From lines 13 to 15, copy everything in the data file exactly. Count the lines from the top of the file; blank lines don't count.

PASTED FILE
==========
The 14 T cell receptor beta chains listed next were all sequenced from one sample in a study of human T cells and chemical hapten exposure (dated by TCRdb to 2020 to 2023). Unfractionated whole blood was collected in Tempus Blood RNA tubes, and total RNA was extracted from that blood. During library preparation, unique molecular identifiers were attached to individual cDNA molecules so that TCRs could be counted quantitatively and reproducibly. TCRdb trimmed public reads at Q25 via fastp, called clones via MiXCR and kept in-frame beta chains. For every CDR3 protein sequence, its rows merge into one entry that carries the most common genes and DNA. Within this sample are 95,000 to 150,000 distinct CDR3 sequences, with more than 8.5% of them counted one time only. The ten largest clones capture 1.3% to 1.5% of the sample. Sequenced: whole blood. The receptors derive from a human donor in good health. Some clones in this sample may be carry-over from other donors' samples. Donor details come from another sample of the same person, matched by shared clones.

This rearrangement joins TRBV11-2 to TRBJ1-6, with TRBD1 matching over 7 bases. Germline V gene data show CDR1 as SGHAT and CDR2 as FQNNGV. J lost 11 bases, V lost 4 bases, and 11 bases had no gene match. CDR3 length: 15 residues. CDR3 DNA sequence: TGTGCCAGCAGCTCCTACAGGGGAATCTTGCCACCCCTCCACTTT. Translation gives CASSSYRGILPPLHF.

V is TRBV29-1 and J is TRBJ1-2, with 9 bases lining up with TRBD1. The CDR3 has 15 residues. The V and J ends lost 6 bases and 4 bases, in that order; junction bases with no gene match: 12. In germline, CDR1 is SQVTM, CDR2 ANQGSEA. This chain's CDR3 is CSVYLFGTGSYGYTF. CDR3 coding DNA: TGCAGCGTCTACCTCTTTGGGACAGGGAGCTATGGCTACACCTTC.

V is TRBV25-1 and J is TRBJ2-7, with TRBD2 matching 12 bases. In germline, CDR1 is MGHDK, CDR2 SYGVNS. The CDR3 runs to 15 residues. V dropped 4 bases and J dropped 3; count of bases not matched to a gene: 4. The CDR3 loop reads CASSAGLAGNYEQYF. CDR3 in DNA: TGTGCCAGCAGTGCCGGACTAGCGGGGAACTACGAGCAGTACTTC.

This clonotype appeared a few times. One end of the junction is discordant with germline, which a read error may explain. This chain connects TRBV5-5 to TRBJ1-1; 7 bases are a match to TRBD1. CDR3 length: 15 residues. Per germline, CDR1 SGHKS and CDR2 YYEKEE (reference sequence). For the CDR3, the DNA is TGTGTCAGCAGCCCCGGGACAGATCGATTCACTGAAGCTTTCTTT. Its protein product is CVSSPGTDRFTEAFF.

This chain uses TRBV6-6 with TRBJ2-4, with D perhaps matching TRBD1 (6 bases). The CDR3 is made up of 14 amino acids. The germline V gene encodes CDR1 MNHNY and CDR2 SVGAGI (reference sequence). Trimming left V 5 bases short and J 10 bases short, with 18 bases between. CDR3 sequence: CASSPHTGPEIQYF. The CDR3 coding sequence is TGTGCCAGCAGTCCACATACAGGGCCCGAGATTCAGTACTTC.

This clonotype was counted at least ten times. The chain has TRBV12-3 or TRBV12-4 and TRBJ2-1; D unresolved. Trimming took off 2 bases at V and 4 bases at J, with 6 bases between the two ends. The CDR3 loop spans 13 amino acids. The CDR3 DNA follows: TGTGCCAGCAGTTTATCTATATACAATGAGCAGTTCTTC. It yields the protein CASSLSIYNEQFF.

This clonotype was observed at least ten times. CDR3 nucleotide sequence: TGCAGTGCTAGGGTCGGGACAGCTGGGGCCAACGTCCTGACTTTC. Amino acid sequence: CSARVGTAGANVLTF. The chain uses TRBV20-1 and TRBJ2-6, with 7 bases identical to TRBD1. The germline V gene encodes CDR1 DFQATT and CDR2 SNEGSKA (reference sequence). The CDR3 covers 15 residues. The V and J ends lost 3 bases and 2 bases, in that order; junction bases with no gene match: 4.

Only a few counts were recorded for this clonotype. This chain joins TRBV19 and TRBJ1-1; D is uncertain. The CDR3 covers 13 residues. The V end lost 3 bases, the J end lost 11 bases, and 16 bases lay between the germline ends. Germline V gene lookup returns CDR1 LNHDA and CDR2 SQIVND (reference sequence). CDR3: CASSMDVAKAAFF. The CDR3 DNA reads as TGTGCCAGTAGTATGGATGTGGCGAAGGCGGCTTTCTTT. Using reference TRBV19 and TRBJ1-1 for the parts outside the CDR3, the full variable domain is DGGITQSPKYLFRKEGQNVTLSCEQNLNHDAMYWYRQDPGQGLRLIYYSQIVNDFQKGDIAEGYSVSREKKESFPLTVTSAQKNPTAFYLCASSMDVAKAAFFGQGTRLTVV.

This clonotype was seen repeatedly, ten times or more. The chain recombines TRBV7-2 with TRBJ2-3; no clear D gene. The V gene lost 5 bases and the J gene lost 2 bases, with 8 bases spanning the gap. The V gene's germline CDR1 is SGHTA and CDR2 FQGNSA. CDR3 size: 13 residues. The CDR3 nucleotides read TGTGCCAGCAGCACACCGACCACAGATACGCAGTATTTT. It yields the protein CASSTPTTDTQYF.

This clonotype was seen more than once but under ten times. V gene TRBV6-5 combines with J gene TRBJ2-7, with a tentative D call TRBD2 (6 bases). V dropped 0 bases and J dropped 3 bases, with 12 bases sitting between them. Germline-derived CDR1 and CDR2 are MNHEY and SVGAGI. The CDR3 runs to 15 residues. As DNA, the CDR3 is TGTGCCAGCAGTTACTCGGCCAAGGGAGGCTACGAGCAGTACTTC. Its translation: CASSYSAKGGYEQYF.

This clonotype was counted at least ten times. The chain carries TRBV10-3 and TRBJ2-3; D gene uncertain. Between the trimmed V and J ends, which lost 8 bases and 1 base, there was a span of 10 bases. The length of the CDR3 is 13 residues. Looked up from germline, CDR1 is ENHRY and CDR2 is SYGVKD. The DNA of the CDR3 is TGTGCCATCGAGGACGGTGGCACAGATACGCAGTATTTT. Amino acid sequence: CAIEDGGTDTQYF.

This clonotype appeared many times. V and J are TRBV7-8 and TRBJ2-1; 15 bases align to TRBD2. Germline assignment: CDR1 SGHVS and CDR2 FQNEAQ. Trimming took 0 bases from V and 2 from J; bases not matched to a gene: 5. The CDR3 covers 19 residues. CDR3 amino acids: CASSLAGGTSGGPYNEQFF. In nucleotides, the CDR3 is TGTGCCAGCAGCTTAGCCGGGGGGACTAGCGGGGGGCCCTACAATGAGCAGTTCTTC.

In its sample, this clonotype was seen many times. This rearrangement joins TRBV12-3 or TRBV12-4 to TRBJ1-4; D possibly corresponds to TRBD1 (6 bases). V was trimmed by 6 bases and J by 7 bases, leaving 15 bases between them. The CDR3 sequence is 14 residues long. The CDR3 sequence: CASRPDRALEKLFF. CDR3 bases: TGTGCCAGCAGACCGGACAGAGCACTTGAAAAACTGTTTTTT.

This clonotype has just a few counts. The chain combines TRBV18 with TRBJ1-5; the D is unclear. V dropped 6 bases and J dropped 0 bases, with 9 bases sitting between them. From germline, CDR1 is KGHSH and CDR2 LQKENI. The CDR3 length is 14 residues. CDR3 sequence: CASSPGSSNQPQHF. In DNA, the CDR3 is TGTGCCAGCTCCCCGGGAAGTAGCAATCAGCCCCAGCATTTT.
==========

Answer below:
This clonotype appeared many times. V and J are TRBV7-8 and TRBJ2-1; 15 bases align to TRBD2. Germline assignment: CDR1 SGHVS and CDR2 FQNEAQ. Trimming took 0 bases from V and 2 from J; bases not matched to a gene: 5. The CDR3 covers 19 residues. CDR3 amino acids: CASSLAGGTSGGPYNEQFF. In nucleotides, the CDR3 is TGTGCCAGCAGCTTAGCCGGGGGGACTAGCGGGGGGCCCTACAATGAGCAGTTCTTC.

In its sample, this clonotype was seen many times. This rearrangement joins TRBV12-3 or TRBV12-4 to TRBJ1-4; D possibly corresponds to TRBD1 (6 bases). V was trimmed by 6 bases and J by 7 bases, leaving 15 bases between them. The CDR3 sequence is 14 residues long. The CDR3 sequence: CASRPDRALEKLFF. CDR3 bases: TGTGCCAGCAGACCGGACAGAGCACTTGAAAAACTGTTTTTT.

This clonotype has just a few counts. The chain combines TRBV18 with TRBJ1-5; the D is unclear. V dropped 6 bases and J dropped 0 bases, with 9 bases sitting between them. From germline, CDR1 is KGHSH and CDR2 LQKENI. The CDR3 length is 14 residues. CDR3 sequence: CASSPGSSNQPQHF. In DNA, the CDR3 is TGTGCCAGCTCCCCGGGAAGTAGCAATCAGCCCCAGCATTTT.